“I Made a Communication Board. Now What?”

May 18, 2013 by - 2 Comments

“I Made a Communication Board. Now What?”

Earlier this month, we shared some ideas for making communication boards using color coding and also for creating boards geared to different communicative purposes. Making the communication board according to some basic principles is a good thing, of course, and it takes a decent amount of thought and planning. Even more important, though, is developing an intervention plan so that the augmentative communicator learns how to use the board effectively. Here are some of our thoughts on how to teach someone to use a new communication board. Model It We’ve talked about aided language input so many times that I’m almost embarrassed to mention it. Almost. The truth is, it is a ‘must do’ strategy when we’re first introducing a communication board, book, SGD, or AAC app. Incidental learning is important for just about all of the people with whom we work. It is never the only strategy we use,... [Read More...]

Communication Connections

January 19, 2013 by - Leave your thoughts

Communication Connections via Requesting and Choice Making

The January Strategy of the Month has focused on requesting and choice making. These are really fun goals to implement. They fall under the  communication function that helps us meet our own needs (Behavioral Regulation).  When we get what we want, there is  a sense of control over the environment & we increase symbolic communication/language, and self-sufficiency.  It’s all good. The assumption for all requests and choices is that the learner ‘likes’ what they have asked for.  This is what makes the process so much fun, we get to do activities and have interactions that are positive and motivating. If only it was that easy… Sometimes it is not… But do not worry…there are plenty of solutions for common (and not so common) problems when teaching requesting and choice making.  As always,  set the stage for a positive TEACHING paradigm and then move to problem solving if necessary (and when it is... [Read More...]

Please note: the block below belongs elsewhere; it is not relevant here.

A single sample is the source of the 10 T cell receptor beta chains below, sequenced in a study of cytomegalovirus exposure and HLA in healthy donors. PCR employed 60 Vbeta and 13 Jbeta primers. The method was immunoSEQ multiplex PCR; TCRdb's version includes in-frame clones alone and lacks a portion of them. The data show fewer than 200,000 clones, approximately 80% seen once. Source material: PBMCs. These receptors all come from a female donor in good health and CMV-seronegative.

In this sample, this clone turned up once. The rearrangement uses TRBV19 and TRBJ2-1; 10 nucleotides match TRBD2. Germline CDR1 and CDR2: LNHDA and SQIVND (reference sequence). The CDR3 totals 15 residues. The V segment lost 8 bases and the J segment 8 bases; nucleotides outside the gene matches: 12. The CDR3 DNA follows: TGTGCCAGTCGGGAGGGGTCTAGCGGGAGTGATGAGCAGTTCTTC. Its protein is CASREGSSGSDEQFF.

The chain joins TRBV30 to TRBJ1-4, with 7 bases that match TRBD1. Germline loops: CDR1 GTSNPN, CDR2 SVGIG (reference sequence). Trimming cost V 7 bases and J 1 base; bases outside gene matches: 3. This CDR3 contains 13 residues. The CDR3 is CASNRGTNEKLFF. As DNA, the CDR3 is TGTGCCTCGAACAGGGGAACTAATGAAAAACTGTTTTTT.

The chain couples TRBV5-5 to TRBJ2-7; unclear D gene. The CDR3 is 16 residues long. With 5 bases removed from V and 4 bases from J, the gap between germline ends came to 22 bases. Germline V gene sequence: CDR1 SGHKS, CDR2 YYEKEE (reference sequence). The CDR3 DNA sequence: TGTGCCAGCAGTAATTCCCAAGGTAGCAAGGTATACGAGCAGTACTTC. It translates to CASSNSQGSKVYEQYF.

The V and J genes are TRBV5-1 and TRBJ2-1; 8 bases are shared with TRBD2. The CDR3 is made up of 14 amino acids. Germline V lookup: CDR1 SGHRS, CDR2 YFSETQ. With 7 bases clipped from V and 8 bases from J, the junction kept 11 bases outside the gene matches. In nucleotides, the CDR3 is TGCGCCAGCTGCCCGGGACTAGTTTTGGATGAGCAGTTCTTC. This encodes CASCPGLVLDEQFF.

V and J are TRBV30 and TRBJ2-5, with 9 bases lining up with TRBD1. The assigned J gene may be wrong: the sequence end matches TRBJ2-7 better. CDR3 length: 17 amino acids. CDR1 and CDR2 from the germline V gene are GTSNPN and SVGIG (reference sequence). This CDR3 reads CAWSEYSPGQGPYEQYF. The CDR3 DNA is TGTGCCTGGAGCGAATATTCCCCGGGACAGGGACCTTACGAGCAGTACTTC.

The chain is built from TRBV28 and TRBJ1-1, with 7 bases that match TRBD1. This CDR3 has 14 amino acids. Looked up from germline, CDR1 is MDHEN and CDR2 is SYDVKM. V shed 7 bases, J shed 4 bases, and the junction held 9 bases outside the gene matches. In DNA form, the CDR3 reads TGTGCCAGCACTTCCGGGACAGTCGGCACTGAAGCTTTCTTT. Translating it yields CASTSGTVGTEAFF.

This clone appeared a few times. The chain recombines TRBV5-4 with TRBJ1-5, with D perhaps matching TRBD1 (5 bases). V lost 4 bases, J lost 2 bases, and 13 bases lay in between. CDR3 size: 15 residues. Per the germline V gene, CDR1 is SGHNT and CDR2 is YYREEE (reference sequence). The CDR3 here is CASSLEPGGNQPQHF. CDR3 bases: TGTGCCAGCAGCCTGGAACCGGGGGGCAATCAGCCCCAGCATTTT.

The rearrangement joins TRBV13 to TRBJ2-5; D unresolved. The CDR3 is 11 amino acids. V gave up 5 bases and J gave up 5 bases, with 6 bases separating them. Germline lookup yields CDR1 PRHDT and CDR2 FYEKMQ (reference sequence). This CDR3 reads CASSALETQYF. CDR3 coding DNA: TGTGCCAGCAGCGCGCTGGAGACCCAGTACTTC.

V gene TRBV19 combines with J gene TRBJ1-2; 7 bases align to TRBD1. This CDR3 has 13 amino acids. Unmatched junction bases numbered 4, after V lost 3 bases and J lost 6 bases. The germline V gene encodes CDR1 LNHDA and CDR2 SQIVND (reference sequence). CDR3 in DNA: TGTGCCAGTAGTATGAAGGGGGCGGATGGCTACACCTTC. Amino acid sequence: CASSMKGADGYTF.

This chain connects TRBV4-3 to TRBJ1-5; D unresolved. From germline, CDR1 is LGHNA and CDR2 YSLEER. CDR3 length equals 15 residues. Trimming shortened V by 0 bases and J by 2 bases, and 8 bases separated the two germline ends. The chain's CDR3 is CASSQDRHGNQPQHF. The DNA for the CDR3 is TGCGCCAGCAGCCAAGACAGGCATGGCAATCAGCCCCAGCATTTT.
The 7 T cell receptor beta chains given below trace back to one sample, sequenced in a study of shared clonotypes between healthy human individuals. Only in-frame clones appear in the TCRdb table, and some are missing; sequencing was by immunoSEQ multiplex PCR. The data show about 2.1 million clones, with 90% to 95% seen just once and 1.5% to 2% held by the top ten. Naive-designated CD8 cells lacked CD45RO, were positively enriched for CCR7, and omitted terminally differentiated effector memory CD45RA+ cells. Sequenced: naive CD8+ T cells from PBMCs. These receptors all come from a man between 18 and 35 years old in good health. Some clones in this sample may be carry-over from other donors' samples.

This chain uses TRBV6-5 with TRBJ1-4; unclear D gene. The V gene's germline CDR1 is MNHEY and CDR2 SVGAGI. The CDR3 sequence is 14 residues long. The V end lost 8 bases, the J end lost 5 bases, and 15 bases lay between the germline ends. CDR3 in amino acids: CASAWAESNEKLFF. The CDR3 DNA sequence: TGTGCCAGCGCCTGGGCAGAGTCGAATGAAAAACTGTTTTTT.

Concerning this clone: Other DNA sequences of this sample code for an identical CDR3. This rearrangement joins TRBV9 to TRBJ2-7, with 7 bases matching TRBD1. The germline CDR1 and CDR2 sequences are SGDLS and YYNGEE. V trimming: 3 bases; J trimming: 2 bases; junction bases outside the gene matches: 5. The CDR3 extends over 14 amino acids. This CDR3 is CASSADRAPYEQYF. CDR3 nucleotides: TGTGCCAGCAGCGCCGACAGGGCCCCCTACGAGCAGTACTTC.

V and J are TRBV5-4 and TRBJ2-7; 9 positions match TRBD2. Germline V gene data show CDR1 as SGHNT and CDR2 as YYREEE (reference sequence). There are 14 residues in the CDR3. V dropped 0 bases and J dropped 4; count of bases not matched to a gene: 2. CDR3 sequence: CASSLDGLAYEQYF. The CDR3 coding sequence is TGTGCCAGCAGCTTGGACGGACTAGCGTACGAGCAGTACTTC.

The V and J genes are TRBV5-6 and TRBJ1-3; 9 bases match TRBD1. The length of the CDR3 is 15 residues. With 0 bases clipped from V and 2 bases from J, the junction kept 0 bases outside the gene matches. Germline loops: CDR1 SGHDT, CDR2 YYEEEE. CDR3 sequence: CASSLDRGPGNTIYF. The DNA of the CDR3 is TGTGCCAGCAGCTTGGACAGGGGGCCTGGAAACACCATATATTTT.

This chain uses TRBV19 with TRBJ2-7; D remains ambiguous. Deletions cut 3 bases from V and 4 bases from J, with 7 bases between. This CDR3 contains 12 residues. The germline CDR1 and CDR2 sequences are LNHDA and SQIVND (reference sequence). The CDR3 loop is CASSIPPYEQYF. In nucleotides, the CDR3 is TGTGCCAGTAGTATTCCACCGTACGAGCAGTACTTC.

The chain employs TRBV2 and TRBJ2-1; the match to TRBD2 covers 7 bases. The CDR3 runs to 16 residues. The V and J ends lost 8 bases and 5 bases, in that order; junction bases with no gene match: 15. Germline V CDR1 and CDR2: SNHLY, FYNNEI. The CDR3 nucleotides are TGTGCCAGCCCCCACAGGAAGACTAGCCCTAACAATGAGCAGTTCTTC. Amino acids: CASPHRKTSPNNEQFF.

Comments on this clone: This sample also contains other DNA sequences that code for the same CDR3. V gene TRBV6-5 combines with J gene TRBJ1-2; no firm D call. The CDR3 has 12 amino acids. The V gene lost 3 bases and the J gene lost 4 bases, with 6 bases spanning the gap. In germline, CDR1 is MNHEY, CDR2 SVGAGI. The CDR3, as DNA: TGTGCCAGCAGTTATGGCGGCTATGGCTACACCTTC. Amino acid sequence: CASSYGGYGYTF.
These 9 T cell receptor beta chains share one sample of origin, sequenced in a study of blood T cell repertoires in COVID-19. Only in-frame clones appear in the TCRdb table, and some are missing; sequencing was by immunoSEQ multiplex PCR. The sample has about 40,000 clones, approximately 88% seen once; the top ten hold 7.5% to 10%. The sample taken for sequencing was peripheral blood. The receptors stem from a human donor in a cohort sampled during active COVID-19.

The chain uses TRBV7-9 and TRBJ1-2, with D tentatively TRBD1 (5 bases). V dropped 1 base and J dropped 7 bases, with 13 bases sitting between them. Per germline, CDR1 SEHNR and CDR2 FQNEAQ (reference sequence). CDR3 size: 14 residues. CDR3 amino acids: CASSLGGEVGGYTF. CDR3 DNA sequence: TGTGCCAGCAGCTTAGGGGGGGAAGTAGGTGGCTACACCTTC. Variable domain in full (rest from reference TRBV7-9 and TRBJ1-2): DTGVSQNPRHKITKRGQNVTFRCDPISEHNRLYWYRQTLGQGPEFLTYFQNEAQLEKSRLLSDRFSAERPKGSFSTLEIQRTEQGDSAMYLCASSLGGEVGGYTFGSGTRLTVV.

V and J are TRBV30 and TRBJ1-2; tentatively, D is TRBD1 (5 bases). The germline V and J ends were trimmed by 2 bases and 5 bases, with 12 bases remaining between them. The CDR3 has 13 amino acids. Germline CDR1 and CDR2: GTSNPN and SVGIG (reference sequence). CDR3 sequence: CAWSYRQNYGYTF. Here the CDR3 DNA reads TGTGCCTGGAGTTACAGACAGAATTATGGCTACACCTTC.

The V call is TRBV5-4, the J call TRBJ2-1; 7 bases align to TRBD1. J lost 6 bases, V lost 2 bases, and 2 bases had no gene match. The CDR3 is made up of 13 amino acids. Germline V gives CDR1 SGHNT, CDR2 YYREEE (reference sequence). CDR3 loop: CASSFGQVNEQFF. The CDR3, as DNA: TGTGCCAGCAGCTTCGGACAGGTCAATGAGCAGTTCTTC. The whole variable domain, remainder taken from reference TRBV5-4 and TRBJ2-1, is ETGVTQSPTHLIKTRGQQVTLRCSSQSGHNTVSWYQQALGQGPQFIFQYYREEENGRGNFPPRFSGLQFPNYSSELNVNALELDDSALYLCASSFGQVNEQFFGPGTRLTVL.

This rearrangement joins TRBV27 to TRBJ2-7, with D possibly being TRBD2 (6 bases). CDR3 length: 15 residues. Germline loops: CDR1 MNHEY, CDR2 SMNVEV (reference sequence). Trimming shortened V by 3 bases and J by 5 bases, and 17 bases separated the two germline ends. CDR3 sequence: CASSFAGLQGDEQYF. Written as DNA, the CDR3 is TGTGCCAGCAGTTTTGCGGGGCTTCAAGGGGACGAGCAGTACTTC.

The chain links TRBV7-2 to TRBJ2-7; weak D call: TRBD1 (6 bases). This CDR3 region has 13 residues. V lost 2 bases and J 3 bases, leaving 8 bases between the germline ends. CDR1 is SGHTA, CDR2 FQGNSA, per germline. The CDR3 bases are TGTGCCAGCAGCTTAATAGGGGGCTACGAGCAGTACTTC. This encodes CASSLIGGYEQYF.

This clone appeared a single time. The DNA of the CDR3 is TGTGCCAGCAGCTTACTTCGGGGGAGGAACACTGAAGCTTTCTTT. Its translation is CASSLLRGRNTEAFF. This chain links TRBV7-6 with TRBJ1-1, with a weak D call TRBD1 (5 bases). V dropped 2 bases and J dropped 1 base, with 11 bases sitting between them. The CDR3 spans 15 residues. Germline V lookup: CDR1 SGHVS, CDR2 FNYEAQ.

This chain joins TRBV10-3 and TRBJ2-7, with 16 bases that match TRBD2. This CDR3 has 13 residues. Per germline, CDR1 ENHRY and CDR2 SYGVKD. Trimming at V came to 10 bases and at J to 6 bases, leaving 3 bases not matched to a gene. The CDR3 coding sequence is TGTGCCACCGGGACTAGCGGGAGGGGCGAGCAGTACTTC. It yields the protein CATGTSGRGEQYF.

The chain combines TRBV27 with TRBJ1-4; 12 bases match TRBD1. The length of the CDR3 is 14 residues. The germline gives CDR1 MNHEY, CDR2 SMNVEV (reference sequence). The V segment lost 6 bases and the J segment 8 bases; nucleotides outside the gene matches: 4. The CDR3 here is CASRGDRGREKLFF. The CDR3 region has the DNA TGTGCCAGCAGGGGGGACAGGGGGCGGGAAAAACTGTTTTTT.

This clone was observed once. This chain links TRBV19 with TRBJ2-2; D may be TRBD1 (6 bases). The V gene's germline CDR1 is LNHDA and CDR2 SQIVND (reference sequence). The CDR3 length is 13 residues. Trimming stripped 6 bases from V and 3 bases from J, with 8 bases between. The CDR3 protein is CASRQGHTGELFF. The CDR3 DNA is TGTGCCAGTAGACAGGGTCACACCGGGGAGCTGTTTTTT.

Communication Books: Making Decisions About Format

December 15, 2012 by - 3 Comments

Four-year-old Josiah had a tiny one that was clipped to his belt loop so it was handy all throughout his day in preschool. Mr. Allan, who was hemiplegic and used a manual wheelchair, liked to keep one underneath his right thigh so he could grab it quickly whenever he wanted to talk. Dougie’s was big, really big, and he carried it under his arm wherever he went. Marla’s was a permanent fixture on her wheelchair laptray, and if she came without it because a caregiver forgot to put it on, it was likely to be a very l-o-n-g day. Geena’s looked like a DayPlanner and had it’s own special compartment in her purse. What are we talking about? Communication books, of course. And despite the fact that they all served the same general purpose, the communication books referenced in these examples couldn’t have looked more distinct. In this week’s post,... [Read More...]